[00:09:05] Jenna Greene: [00:09:05] Yeah. We talk about like reviews and stuff. Like how do you take a bad review? And it's I'm not everyone's cup of tea and that's okay. I don't think Stephen King is. Lying awake at night because I don't really like his style. I don't think he's crying going, but Jenna green, she doesn't read any of my books.

[00:09:22] Jolie Downs: [00:09:22] Yeah.

[00:09:22] Jenna Greene: [00:09:22] Like I hate Wuthering Heights. I think it is a horrible book, but that doesn't mean that it's going to be like taken off the shelf and no longer be a classic. I like this book and I don't like this. So if someone doesn't like my book. Okay. Maybe they don't like, maybe they need something else. They need to read a Western or something.

[00:09:43] I don't know, but it's okay.

[00:09:45] Jolie Downs: [00:09:45] It's okay. I love this perspective. it's so important. It is. okay. I actually want to go back really quick because talking about the rejection and being okay with that, I'm curious because that is, this is important. This is something that we all deal with. The ego it's, our egos are flaming up all over the place.

[00:10:01] How do you have any advice? For people when they have to deal with that, not a blow, that hit to the ego, if you will, and you have to deal with it and get through it do you have any advice for that?

[00:10:12] Jenna Greene: [00:10:12] It's okay to cry. It's okay. To be like, really like for my imagine series, the first book got a lot of good reviews, but also got a lot of bad reviews and people are like books juvenile. And then someone, eventually someone in the review column was like, it's a YA book. There's no one else knows it.

[00:10:31] Like one of the characters is 10.

[00:10:33] Jolie Downs: [00:10:33] Yeah.

[00:10:33] Jenna Greene: [00:10:33] Did you expect Shakespearian dialect here? And so you can have a sense of humor about it, where it's did you not know you were reading a children's book when you said it was. A children's book. No. Okay. And and then there's two phrases and I wanted a Stephen King by, I never know which one's his, but when I was younger, they said I found the quote.

[00:10:53] You are not a true author until you can cover three walls of a room with rejection letters.

[00:11:00] Jolie Downs: [00:11:00] Ooh.

[00:11:00] Jenna Greene: [00:11:00] Pretty close. Because now they email them to you and you don't have to print them out. And then I think this one's the Stephen King one where you said, okay, you want to be an author and you start to send stuff out, you get a stake and you put it in the ground.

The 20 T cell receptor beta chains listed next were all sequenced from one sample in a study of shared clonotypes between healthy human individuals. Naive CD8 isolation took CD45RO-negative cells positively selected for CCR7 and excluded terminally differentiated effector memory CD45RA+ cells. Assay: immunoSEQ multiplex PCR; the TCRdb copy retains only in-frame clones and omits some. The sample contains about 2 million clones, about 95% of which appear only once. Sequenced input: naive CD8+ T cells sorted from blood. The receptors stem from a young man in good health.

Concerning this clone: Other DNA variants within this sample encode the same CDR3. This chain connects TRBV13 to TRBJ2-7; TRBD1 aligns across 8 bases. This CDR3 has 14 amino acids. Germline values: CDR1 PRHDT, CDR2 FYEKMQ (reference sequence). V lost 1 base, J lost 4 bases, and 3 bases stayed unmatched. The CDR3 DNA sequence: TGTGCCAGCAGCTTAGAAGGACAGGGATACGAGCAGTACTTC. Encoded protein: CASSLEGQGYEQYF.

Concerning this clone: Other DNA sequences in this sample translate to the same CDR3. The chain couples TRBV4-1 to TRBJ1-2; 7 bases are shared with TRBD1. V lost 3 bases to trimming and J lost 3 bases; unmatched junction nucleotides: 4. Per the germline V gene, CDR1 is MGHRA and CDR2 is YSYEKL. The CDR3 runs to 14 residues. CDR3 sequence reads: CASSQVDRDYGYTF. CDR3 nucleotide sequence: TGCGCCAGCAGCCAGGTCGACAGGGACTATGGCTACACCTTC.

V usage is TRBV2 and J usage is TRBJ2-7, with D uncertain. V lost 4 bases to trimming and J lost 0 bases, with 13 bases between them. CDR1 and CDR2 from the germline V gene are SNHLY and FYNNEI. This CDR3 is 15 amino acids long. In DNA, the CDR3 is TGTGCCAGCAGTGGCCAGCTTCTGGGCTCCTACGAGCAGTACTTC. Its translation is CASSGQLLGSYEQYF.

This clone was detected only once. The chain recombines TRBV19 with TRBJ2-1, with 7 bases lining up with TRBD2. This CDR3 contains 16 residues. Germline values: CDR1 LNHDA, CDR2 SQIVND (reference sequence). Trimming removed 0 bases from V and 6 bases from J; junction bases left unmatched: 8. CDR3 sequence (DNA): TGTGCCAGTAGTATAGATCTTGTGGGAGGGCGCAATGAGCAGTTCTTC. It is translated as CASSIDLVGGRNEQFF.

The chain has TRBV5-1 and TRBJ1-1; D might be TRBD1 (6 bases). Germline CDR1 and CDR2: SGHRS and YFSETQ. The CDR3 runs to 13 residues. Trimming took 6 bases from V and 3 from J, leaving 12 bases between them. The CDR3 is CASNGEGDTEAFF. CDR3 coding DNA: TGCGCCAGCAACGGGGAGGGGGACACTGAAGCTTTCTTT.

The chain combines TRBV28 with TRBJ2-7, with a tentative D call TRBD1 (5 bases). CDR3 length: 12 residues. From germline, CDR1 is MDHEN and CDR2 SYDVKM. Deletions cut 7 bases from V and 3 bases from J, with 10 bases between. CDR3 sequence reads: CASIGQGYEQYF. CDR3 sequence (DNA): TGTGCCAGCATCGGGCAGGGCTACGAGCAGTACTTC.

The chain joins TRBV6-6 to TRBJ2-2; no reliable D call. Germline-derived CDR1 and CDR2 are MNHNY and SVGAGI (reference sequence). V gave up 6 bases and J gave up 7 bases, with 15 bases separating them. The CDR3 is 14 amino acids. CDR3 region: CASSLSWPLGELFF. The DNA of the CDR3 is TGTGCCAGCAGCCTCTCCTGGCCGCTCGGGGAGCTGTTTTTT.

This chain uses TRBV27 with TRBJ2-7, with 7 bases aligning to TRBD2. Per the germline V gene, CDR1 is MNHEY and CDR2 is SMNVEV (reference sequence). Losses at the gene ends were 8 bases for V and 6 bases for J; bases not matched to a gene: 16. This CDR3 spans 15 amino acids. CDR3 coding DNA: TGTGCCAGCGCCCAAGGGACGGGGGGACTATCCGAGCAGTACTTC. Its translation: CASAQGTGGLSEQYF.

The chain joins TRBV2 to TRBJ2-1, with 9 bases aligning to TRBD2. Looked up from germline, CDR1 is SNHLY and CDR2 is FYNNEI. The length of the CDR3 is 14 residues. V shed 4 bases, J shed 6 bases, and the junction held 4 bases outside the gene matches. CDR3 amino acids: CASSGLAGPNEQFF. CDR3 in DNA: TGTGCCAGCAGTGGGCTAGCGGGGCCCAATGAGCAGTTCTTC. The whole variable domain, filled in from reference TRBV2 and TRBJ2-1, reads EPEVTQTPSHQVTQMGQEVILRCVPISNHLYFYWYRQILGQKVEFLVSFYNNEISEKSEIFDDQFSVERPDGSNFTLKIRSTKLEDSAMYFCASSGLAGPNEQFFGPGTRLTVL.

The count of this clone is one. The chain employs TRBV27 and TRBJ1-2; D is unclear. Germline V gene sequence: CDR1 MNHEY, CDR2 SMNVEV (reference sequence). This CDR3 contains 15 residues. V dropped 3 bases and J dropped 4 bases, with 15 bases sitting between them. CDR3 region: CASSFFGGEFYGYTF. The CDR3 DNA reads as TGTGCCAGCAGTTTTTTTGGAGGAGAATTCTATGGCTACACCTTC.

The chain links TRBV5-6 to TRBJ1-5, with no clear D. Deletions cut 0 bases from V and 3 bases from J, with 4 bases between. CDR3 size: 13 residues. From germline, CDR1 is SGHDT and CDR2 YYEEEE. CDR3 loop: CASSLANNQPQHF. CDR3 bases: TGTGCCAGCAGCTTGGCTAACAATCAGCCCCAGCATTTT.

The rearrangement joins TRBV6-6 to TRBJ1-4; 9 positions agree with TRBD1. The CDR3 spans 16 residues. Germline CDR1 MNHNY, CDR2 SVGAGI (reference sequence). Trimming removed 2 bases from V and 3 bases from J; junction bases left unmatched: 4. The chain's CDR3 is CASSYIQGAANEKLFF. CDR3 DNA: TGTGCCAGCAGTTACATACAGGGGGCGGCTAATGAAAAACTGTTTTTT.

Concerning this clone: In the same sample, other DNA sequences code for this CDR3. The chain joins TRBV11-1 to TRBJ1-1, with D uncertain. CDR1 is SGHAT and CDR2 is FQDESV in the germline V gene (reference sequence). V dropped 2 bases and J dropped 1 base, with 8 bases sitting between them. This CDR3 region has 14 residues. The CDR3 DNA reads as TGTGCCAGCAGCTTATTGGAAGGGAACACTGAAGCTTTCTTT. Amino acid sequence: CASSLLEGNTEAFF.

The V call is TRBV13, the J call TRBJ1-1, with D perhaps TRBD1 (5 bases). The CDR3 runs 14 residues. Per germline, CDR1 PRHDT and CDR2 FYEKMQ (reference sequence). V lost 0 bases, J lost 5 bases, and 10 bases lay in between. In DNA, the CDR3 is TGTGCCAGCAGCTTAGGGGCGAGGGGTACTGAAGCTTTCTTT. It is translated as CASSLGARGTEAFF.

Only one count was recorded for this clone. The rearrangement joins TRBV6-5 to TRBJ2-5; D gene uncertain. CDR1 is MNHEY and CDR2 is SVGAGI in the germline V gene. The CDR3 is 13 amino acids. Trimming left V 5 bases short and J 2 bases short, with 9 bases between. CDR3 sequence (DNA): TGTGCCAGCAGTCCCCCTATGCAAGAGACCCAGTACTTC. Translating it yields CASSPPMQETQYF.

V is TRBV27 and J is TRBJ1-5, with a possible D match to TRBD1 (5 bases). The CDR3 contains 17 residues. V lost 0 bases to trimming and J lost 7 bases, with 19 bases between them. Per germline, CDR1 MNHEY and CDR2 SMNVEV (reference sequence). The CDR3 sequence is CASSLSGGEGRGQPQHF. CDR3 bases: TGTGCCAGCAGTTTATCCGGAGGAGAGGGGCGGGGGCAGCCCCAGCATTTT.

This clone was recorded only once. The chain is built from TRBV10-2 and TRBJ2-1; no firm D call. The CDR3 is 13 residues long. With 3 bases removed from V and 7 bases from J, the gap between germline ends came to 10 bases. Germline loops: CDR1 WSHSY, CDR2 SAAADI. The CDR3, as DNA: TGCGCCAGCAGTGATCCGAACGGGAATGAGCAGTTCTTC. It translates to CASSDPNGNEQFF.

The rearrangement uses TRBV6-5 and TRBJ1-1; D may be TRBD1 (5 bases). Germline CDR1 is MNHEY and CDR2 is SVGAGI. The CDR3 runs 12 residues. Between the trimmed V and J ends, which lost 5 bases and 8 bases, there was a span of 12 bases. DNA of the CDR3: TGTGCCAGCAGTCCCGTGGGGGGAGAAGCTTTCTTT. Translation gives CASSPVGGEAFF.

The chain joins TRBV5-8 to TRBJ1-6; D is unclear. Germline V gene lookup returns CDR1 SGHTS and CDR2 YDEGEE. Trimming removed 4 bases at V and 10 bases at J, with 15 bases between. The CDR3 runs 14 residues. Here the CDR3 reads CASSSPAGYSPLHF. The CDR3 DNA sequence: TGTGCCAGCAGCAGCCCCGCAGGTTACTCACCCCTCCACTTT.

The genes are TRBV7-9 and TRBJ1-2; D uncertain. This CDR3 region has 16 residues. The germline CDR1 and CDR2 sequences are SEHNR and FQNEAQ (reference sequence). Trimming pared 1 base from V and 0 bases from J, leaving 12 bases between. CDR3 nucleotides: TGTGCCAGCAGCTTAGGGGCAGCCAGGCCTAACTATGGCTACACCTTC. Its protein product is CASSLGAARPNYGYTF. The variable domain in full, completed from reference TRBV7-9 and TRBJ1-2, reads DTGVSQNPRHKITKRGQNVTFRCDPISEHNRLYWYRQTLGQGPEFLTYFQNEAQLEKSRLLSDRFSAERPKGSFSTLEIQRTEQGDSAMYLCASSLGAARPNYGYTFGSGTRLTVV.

[00:11:11] And then every time you get a rejection letter, you put it on the steak. And when you get all the rejection letters and it gets all the way to the top of the stake, you go get a new stake.

[00:11:22] Jolie Downs: [00:11:22] yes,

[00:11:23] Jenna Greene: [00:11:23] you just keep going.

[00:11:24]Jolie Downs: [00:11:24] Yes. That is, you know what, honestly, That's a key to success right there. You just keep going.

[00:11:29] You just got to keep going

[00:11:30] Jenna Greene: [00:11:30] I think a actors probably have to go through the same thing. It doesn't mean you're not a talented actor or actress. It might mean that you have brown hair and they wanted someone with blonde. It might mean you have 28 freckles. And they only wanted someone that had 26 records. It's just a lot of it's luck and chance and

[00:11:50] Jolie Downs: [00:11:50] And finding that, right?

[00:11:51] Jenna Greene: [00:11:51] and yeah.

[00:11:52]Jolie Downs: [00:11:52] I'm a recruiter. So I talk to people all the time. We were interviewing it's. You just have to keep going until you find that right place. And same with that interviewing too. Like you were saying with the feedback with the rejection letters, you just need someone to give you that little bit of tip of why you're getting passed on same with interviews.